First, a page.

“Pleeeeeeeease can we keep the Chromas instead of these, when you have to give one pair back”, he said, tugging on my heartstrings with his bandaged finger. “The battery doors are much easier to get open.”

“It’s not quite as simple as that,” I said, gently. “I haven’t made my mind up yet, but the Danalogics sound better and they don’t make funny noises or go haywire in response to anything that beeps. They’re great for the piano too. They look marginally nicer and, Iet’s face it, I need all the help I can get in the looks department these days.”

I was still feeling slightly raw after seeing what looked like a shrunken head being interviewed in a student video last week. It had turned out to be me.

“But what about the hissing noise the Danalogics make,” cut in BatteryBot, “you said it was really annoying…and what about the fact they make the back of your ears sore because they grip on really tightly…and, and…”, he was trying to pull out all the stops now, “…and what about the ea-”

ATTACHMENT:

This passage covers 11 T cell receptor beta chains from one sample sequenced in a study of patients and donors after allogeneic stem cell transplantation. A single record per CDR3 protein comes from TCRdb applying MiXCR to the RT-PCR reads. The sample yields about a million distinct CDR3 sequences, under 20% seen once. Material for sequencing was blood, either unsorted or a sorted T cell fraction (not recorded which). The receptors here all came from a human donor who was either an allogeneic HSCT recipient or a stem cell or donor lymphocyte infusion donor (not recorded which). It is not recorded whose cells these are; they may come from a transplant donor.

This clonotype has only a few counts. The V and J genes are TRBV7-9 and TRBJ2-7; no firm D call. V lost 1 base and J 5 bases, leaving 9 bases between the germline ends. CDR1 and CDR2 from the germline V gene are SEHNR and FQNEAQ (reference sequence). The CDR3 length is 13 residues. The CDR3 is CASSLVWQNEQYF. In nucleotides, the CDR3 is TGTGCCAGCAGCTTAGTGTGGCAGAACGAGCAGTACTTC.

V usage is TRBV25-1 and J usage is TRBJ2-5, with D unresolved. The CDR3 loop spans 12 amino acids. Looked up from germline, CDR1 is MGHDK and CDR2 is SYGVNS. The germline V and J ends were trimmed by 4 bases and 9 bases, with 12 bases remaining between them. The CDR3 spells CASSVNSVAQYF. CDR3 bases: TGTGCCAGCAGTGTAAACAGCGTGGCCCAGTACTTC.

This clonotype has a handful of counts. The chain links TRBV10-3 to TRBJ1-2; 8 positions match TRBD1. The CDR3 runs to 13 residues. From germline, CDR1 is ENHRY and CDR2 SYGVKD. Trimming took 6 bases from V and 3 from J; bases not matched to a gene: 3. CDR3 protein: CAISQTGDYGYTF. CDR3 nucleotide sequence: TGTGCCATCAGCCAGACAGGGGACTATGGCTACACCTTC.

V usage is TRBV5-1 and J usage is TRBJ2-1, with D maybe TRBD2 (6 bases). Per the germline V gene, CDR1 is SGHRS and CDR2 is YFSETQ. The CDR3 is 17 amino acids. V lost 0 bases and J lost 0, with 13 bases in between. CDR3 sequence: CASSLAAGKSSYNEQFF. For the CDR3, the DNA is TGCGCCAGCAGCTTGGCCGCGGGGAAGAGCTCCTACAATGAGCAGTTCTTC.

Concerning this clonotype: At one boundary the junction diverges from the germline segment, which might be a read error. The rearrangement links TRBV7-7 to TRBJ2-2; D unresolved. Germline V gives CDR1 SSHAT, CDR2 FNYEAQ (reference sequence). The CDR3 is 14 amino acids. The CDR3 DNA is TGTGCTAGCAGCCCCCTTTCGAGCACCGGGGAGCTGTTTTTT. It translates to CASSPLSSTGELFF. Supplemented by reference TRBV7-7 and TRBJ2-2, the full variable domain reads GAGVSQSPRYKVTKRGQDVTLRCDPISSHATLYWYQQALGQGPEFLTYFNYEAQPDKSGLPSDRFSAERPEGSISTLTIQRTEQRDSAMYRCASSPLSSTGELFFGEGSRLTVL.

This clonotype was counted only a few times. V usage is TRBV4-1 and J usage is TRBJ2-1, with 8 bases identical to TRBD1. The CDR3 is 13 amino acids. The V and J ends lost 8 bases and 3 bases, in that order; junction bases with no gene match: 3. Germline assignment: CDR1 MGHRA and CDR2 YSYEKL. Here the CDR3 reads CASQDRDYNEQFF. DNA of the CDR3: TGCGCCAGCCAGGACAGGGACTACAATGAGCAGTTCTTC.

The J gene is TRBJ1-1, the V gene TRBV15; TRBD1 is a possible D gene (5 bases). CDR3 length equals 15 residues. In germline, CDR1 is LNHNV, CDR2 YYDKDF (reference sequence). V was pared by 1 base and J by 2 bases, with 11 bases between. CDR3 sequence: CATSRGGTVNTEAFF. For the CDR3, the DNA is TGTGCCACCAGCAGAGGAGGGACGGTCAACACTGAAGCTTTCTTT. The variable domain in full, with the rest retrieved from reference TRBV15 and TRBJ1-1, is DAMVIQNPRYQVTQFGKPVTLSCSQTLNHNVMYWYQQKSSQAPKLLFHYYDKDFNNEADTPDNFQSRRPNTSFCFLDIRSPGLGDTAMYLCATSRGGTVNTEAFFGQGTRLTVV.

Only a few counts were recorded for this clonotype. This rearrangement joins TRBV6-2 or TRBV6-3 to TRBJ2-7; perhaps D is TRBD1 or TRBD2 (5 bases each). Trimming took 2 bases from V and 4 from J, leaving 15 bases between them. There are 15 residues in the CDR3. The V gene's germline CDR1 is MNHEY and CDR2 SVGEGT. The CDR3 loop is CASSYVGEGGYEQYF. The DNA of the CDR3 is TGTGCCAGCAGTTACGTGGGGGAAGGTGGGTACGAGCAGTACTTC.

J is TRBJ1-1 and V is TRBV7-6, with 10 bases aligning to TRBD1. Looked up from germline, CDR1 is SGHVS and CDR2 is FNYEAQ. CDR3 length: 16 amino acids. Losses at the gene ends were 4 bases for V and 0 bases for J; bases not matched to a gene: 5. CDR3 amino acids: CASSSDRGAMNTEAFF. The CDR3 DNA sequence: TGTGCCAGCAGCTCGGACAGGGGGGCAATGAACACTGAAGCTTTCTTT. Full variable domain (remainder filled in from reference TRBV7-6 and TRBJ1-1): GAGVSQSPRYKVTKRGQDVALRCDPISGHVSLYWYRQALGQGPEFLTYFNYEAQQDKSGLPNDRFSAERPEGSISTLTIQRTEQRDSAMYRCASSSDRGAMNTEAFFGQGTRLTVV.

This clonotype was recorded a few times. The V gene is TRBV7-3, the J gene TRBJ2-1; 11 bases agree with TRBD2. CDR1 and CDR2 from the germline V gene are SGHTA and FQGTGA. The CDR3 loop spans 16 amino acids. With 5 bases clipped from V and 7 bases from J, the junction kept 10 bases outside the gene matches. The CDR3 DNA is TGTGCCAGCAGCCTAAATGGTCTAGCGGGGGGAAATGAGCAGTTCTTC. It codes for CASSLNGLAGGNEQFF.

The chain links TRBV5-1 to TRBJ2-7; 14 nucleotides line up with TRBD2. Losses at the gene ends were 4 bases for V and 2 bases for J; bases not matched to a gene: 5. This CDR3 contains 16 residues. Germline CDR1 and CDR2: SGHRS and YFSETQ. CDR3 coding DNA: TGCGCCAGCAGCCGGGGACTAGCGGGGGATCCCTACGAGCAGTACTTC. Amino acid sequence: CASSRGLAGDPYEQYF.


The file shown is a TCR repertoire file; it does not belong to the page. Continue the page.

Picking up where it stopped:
“Look.” I said firmly, “Don’t keep going on about the Easter Bunny. We can reshape his head to fit the Danalogics if I have to give the Chromas back to Clinic O. He won’t know any better, he’s only made of Plasticine…oh, sorry, I didn’t mean that the way it sounds”.

It was too late, the damage had been done.

“Well I’m only made out of a kitchen cupboard door latch and some bits the plumber left behind, I hope you don’t talk about me like that”, sobbed BatteryBot.

“Shhhhhhhh! You’re about to short circuit”, I said, noting once more the strange Sean Connery sound of my dental fricatives of late. I leant forward and whispered clandestinely into BatteryBot’s auditory sensors:

“Don’t mention the cupboard door latch on here again. People think you’re a real robot; If this gets out, we’re finished.”

Siemens v Danalogic : The Playoff